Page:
Like Martin Luther King, I, too, have a dream. I dream that the hundreds of thousands of protestors taking to the streets across the State of Israel and chanting DE-MO-CRA-CY will come to the realization that Israel cannot be a democracy as long as its non-Jewish citizens – yes, not only Arabs – are made to feel like they don’t really belong and as long its occupation of the Palestinian territories captured in 1967 continues. I dream that the protest organizers will take up the cause of equality for all citizens of Israel and wave banners calling for the revocation of the Nation-State Law. I dream that Palestinian Israelis will take to the podium on Tel Aviv’s Kaplan Street under the shadow of the Palestinian flag and call for an end to the oppression of their people in the occupied territories to the sounds of thunderous applause. I dream that a winding column of demonstrators marching toward the Knesset to defend the independence of the Supreme Court will question how the highest court in the land ruled that it is legal for the government to demolish the village of Khan al-Ahmar and forcibly transfer the families that live there. I dream, but the reality of life here is becoming more and more of a nightmare.
There are those who pin their hopes on the fact that there’s been an increase in the number of protestors who identify with the anti-occupation bloc and that here and there a Palestinian Israeli has been among the speakers or a Palestinian flag has been flown. These meager achievements, however, actually serve to highlight the fact that the Palestinian issue – both the status of Israel’s Arab population and the subjugation of the population in the occupied territories – is not on the minds of the masses who are fighting to protect a democracy that was flawed from the outset. The fact that thousands of Palestinian did join with Jewish protestors in Tel Aviv on August 7 to hold a March of Death in protest against the government’s failure to combat the spiraling violence in the Arab community further underscores the Palestinians’ alienation from the “democracy” protests.
Authoritarianism in the Early Years
The authoritarian beginnings of Israeli governance are extensively presented in an article by Prof. Daniel Bar-Tal titled “The Right to Understand: Explaining the New Israeli Reality” published in Volume 28 of the Palestine-Israel Journal, which looked at the Palestinian Nakba and Israeli statehood on their 75th anniversary. Bar-Tal reminds us that Prime Minister David Ben-Gurion “established a military regime that governed the Palestinians remaining within the state’s borders; severely censored freedom of expression; demeaned the opposition and surveilled them; trounced any attempt to strike (the seamen’s revolt); differentiated between citizens who supported the regime and those who opposed it ideologically; discriminated against Jews who immigrated from Arab countries; instituted indoctrination into the school system; advanced his political cohorts to senior positions; and pressured cultural figures to refrain from criticism.” He also points out that the Declaration of Independence, cited by all the movements and individuals participating in the protests as the lynchpin of Israeli democracy in the absence of a constitution, is merely symbolic and lacks any legal status. Finally, Bar-Tal lists existential insecurity, suspicion of Arabs, distrust of the international community, and expansionist aspirations among the basic premises that Ben-Gurion instilled in the Jewish Israeli psyche.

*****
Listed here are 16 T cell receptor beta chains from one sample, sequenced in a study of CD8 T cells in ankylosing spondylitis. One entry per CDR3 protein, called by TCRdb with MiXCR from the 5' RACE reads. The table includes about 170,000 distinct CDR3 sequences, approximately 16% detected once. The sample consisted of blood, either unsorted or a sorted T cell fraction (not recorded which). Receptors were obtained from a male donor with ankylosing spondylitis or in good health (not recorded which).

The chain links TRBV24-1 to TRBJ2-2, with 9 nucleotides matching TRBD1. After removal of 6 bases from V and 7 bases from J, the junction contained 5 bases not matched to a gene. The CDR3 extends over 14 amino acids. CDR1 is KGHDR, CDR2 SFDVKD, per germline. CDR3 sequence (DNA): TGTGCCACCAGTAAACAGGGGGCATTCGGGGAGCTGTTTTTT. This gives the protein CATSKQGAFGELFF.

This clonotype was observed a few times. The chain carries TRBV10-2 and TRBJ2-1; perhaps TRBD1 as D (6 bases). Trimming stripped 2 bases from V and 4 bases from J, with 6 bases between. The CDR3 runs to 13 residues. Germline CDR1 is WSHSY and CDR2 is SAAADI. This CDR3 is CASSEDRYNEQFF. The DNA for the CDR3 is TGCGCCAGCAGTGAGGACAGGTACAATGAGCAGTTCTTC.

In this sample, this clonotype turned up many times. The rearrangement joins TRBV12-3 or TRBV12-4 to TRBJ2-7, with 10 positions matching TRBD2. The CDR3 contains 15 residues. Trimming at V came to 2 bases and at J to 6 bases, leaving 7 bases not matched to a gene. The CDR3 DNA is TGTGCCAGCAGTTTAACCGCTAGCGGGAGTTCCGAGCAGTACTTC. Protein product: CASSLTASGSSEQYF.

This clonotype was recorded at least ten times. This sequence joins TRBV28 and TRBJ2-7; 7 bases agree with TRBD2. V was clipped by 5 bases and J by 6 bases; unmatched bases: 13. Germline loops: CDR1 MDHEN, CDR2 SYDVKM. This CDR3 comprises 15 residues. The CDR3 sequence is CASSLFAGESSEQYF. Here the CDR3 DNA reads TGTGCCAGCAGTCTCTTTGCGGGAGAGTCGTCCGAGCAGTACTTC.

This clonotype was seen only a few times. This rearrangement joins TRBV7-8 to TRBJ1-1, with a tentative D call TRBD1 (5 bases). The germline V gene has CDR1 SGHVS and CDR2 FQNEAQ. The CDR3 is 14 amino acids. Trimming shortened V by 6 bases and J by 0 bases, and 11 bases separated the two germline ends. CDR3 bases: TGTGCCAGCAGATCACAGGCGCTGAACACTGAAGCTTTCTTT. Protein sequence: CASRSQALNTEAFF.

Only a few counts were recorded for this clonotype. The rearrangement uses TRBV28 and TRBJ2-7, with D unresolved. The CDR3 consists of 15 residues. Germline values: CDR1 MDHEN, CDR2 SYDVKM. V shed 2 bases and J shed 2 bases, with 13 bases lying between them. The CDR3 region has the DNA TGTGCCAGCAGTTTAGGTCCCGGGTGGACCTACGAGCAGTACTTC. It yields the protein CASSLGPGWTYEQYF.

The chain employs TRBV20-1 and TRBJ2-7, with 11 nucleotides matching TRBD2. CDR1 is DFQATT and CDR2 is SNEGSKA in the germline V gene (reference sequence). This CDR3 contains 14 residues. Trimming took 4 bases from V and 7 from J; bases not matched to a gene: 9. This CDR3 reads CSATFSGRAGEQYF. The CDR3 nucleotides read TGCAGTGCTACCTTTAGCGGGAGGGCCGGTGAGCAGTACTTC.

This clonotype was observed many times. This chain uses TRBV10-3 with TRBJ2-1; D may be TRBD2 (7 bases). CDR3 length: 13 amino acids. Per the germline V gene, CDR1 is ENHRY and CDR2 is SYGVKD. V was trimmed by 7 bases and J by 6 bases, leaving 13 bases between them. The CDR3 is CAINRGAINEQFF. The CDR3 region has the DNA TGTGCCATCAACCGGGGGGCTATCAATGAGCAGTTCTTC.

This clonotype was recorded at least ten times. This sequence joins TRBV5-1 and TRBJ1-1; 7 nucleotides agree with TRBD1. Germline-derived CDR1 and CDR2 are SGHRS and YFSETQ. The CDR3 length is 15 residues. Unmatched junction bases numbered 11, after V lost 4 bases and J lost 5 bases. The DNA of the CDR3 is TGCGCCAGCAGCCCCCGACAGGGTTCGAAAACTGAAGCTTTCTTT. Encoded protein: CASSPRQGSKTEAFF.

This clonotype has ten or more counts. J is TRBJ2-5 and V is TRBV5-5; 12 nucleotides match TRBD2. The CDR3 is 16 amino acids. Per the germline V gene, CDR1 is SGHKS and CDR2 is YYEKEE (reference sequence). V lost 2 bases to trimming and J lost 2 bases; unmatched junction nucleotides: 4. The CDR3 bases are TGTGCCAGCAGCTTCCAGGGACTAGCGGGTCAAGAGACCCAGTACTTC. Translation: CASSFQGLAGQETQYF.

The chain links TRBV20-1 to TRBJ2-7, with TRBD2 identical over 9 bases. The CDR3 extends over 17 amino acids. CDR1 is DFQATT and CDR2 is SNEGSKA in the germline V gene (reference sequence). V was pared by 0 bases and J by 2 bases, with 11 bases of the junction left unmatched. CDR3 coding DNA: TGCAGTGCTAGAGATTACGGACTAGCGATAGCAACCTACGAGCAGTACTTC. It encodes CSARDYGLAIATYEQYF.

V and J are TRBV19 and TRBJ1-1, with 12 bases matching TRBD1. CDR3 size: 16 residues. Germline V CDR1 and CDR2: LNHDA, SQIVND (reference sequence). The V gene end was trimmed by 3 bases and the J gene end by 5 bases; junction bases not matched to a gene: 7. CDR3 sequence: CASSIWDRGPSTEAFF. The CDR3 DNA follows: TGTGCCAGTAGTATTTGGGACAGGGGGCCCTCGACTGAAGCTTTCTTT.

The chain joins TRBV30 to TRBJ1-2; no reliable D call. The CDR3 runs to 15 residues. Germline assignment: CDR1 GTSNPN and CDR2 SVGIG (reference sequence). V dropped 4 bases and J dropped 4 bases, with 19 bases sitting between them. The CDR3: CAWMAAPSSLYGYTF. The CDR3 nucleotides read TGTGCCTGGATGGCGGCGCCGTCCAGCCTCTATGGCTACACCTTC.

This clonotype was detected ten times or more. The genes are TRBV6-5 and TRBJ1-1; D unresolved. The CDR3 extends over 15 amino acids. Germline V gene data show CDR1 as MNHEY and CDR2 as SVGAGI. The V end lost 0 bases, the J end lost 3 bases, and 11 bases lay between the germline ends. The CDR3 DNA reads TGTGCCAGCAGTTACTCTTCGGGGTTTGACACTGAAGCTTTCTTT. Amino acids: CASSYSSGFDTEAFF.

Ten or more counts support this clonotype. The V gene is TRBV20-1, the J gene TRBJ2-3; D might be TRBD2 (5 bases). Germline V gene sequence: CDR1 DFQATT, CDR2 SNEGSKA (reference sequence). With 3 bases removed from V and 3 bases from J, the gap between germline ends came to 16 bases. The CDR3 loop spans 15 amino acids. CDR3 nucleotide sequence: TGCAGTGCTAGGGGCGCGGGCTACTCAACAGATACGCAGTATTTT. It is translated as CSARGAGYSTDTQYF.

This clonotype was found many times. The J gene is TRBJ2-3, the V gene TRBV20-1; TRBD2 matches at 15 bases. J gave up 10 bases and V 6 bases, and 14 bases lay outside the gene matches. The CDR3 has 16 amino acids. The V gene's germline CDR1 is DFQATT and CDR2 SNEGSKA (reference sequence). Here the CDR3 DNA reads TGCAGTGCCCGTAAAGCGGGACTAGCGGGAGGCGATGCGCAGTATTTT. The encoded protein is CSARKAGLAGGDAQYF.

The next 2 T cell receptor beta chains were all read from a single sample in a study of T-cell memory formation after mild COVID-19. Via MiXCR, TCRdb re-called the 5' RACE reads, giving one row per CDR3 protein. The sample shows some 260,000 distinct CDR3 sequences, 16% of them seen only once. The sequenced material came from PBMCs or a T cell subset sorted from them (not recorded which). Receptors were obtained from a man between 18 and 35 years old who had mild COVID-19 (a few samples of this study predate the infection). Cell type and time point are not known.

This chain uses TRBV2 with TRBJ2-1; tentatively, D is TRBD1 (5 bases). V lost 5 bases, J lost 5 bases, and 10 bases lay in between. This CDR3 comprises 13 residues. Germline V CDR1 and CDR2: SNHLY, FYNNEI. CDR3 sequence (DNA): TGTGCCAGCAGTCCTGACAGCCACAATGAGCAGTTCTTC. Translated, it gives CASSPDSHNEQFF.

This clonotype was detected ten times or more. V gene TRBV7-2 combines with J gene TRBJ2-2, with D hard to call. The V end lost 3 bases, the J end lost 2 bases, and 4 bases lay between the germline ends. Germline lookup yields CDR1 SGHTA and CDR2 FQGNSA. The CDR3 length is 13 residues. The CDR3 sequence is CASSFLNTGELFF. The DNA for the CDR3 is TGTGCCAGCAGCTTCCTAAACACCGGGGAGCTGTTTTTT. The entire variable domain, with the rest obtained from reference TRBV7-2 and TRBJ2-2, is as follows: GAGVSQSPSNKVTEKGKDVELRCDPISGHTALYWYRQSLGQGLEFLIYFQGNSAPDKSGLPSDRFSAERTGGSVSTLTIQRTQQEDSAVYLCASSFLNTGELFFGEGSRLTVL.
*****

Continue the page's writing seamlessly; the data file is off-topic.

In this environment, and with the horrors of the Holocaust fresh in their minds, the Jews came to see “Jewish state” not as a descriptive term for a country inhabited mostly by Jews but a country where being Jewish brings with it privilege and exclusivity and where demographics are used to justify discriminatory policies. Instead of the founding leaders consolidating an Israeli national identity that included Jews and Arabs, they built a society in which Jewish and Israeli became synonymous, although most Jews are obtuse to the bias expressed by this lexicon.
Normalizing Settlement and Annexation
Hopes for normalcy that were ushered in with the cancellation of the military regime in 1966 were dashed with the outbreak of the 1967 war and Israel’s subsequent occupation of the Golan Heights, the West Bank, and the Gaza Strip. Within weeks of the end of the war, on June 27, 1967, Israel took the first major step in what has become a long history of violating international law by expanding the municipal borders of West Jerusalem to include the eastern part of the city as well as some 28 adjacent villages that had been in Jordanian hands. With this decision, Israel effectively annexed East Jerusalem, although the Basic Law: Jerusalem that declared the “complete and united” city the capital of Israel was not passed until 1980. Few Israelis questioned the legitimacy of this move, dismissing UNSC Resolution 478, which determined that Israel’s enactment of the law “constitutes a violation of international law,” as further proof that “the whole world is against us.” The elation that met Colonel Mordechai Gur’s cry that “the Temple Mount is in our hands!” was a clear indication that very few thought that the future of the city is negotiable, and even fewer gave a thought to the Palestinian residents who overnight were made strangers in their own land.